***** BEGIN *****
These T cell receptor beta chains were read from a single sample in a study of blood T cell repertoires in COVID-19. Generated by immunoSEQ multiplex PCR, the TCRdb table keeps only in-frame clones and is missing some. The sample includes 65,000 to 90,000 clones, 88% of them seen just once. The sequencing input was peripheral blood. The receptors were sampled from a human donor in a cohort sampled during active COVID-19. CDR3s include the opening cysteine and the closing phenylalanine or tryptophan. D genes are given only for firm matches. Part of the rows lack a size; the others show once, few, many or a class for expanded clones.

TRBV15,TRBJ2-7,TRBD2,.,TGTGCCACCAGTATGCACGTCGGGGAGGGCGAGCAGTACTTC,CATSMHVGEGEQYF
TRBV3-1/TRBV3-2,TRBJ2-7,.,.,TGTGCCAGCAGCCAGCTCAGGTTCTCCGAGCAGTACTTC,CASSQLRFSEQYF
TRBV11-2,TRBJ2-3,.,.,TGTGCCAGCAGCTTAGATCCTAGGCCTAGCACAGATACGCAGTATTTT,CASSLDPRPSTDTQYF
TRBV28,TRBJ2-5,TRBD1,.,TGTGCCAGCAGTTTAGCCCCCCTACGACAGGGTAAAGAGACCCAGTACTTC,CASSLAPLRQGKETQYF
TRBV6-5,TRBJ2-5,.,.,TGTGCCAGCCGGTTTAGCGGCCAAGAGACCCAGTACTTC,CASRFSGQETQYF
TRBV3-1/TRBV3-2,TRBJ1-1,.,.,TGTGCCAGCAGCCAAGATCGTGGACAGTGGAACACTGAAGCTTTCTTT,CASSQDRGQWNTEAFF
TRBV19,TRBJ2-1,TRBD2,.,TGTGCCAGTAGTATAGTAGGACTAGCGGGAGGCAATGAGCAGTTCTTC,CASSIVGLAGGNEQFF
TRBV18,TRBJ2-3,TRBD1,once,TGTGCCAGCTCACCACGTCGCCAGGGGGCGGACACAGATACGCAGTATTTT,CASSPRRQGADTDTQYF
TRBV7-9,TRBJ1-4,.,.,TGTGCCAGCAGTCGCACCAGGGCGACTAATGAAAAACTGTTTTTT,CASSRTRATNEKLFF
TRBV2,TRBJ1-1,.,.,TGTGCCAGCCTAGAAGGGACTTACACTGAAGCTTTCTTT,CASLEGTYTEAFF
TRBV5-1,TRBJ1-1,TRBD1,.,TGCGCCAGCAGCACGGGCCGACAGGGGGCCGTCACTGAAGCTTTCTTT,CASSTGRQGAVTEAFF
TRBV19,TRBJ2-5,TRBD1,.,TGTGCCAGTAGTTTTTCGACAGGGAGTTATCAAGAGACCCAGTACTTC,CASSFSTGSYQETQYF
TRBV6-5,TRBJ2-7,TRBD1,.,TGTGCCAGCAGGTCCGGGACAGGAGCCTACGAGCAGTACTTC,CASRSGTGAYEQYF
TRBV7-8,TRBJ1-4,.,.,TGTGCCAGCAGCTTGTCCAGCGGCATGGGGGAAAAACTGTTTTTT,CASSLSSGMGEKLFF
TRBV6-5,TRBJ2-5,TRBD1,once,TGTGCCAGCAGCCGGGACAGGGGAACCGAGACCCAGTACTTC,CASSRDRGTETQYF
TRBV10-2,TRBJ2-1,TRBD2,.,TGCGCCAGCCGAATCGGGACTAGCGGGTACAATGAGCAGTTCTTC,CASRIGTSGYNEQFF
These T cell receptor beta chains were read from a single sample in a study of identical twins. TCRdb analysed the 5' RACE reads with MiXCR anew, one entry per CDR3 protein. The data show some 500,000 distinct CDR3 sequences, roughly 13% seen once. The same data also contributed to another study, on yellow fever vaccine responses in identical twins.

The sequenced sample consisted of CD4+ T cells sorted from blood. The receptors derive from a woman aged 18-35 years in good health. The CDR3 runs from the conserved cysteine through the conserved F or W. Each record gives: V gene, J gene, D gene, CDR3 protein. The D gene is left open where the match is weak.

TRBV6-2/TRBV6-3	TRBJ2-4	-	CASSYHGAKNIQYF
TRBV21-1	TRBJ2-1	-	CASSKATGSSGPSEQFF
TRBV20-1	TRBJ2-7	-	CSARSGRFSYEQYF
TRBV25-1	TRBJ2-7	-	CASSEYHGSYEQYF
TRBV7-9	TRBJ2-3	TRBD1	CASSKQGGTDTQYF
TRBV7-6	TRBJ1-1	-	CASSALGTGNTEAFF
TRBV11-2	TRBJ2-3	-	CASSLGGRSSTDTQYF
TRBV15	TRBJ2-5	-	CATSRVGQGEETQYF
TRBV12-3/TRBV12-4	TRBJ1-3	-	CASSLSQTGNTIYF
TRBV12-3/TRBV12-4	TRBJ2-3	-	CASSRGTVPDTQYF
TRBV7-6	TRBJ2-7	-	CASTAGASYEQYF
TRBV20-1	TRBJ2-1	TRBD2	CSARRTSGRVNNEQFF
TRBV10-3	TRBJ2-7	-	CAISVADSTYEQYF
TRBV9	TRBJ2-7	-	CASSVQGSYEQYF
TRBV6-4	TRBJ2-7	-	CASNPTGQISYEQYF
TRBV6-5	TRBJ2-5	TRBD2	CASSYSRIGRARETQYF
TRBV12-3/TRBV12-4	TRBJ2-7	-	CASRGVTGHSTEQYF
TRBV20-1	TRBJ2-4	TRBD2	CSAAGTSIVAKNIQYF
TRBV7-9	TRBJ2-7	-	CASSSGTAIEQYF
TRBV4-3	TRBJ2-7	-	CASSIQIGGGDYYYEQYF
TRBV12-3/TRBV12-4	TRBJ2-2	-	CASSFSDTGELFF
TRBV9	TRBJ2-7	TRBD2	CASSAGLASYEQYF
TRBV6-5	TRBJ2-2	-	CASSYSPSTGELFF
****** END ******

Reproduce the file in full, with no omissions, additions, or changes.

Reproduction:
These T cell receptor beta chains were read from a single sample in a study of blood T cell repertoires in COVID-19. Generated by immunoSEQ multiplex PCR, the TCRdb table keeps only in-frame clones and is missing some. The sample includes 65,000 to 90,000 clones, 88% of them seen just once. The sequencing input was peripheral blood. The receptors were sampled from a human donor in a cohort sampled during active COVID-19. CDR3s include the opening cysteine and the closing phenylalanine or tryptophan. D genes are given only for firm matches. Part of the rows lack a size; the others show once, few, many or a class for expanded clones.

TRBV15,TRBJ2-7,TRBD2,.,TGTGCCACCAGTATGCACGTCGGGGAGGGCGAGCAGTACTTC,CATSMHVGEGEQYF
TRBV3-1/TRBV3-2,TRBJ2-7,.,.,TGTGCCAGCAGCCAGCTCAGGTTCTCCGAGCAGTACTTC,CASSQLRFSEQYF
TRBV11-2,TRBJ2-3,.,.,TGTGCCAGCAGCTTAGATCCTAGGCCTAGCACAGATACGCAGTATTTT,CASSLDPRPSTDTQYF
TRBV28,TRBJ2-5,TRBD1,.,TGTGCCAGCAGTTTAGCCCCCCTACGACAGGGTAAAGAGACCCAGTACTTC,CASSLAPLRQGKETQYF
TRBV6-5,TRBJ2-5,.,.,TGTGCCAGCCGGTTTAGCGGCCAAGAGACCCAGTACTTC,CASRFSGQETQYF
TRBV3-1/TRBV3-2,TRBJ1-1,.,.,TGTGCCAGCAGCCAAGATCGTGGACAGTGGAACACTGAAGCTTTCTTT,CASSQDRGQWNTEAFF
TRBV19,TRBJ2-1,TRBD2,.,TGTGCCAGTAGTATAGTAGGACTAGCGGGAGGCAATGAGCAGTTCTTC,CASSIVGLAGGNEQFF
TRBV18,TRBJ2-3,TRBD1,once,TGTGCCAGCTCACCACGTCGCCAGGGGGCGGACACAGATACGCAGTATTTT,CASSPRRQGADTDTQYF
TRBV7-9,TRBJ1-4,.,.,TGTGCCAGCAGTCGCACCAGGGCGACTAATGAAAAACTGTTTTTT,CASSRTRATNEKLFF
TRBV2,TRBJ1-1,.,.,TGTGCCAGCCTAGAAGGGACTTACACTGAAGCTTTCTTT,CASLEGTYTEAFF
TRBV5-1,TRBJ1-1,TRBD1,.,TGCGCCAGCAGCACGGGCCGACAGGGGGCCGTCACTGAAGCTTTCTTT,CASSTGRQGAVTEAFF
TRBV19,TRBJ2-5,TRBD1,.,TGTGCCAGTAGTTTTTCGACAGGGAGTTATCAAGAGACCCAGTACTTC,CASSFSTGSYQETQYF
TRBV6-5,TRBJ2-7,TRBD1,.,TGTGCCAGCAGGTCCGGGACAGGAGCCTACGAGCAGTACTTC,CASRSGTGAYEQYF
TRBV7-8,TRBJ1-4,.,.,TGTGCCAGCAGCTTGTCCAGCGGCATGGGGGAAAAACTGTTTTTT,CASSLSSGMGEKLFF
TRBV6-5,TRBJ2-5,TRBD1,once,TGTGCCAGCAGCCGGGACAGGGGAACCGAGACCCAGTACTTC,CASSRDRGTETQYF
TRBV10-2,TRBJ2-1,TRBD2,.,TGCGCCAGCCGAATCGGGACTAGCGGGTACAATGAGCAGTTCTTC,CASRIGTSGYNEQFF
These T cell receptor beta chains were read from a single sample in a study of identical twins. TCRdb analysed the 5' RACE reads with MiXCR anew, one entry per CDR3 protein. The data show some 500,000 distinct CDR3 sequences, roughly 13% seen once. The same data also contributed to another study, on yellow fever vaccine responses in identical twins.

The sequenced sample consisted of CD4+ T cells sorted from blood. The receptors derive from a woman aged 18-35 years in good health. The CDR3 runs from the conserved cysteine through the conserved F or W. Each record gives: V gene, J gene, D gene, CDR3 protein. The D gene is left open where the match is weak.

TRBV6-2/TRBV6-3	TRBJ2-4	-	CASSYHGAKNIQYF
TRBV21-1	TRBJ2-1	-	CASSKATGSSGPSEQFF
TRBV20-1	TRBJ2-7	-	CSARSGRFSYEQYF
TRBV25-1	TRBJ2-7	-	CASSEYHGSYEQYF
TRBV7-9	TRBJ2-3	TRBD1	CASSKQGGTDTQYF
TRBV7-6	TRBJ1-1	-	CASSALGTGNTEAFF
TRBV11-2	TRBJ2-3	-	CASSLGGRSSTDTQYF
TRBV15	TRBJ2-5	-	CATSRVGQGEETQYF
TRBV12-3/TRBV12-4	TRBJ1-3	-	CASSLSQTGNTIYF
TRBV12-3/TRBV12-4	TRBJ2-3	-	CASSRGTVPDTQYF
TRBV7-6	TRBJ2-7	-	CASTAGASYEQYF
TRBV20-1	TRBJ2-1	TRBD2	CSARRTSGRVNNEQFF
TRBV10-3	TRBJ2-7	-	CAISVADSTYEQYF
TRBV9	TRBJ2-7	-	CASSVQGSYEQYF
TRBV6-4	TRBJ2-7	-	CASNPTGQISYEQYF
TRBV6-5	TRBJ2-5	TRBD2	CASSYSRIGRARETQYF
TRBV12-3/TRBV12-4	TRBJ2-7	-	CASRGVTGHSTEQYF
TRBV20-1	TRBJ2-4	TRBD2	CSAAGTSIVAKNIQYF
TRBV7-9	TRBJ2-7	-	CASSSGTAIEQYF
TRBV4-3	TRBJ2-7	-	CASSIQIGGGDYYYEQYF
TRBV12-3/TRBV12-4	TRBJ2-2	-	CASSFSDTGELFF
TRBV9	TRBJ2-7	TRBD2	CASSAGLASYEQYF
TRBV6-5	TRBJ2-2	-	CASSYSPSTGELFF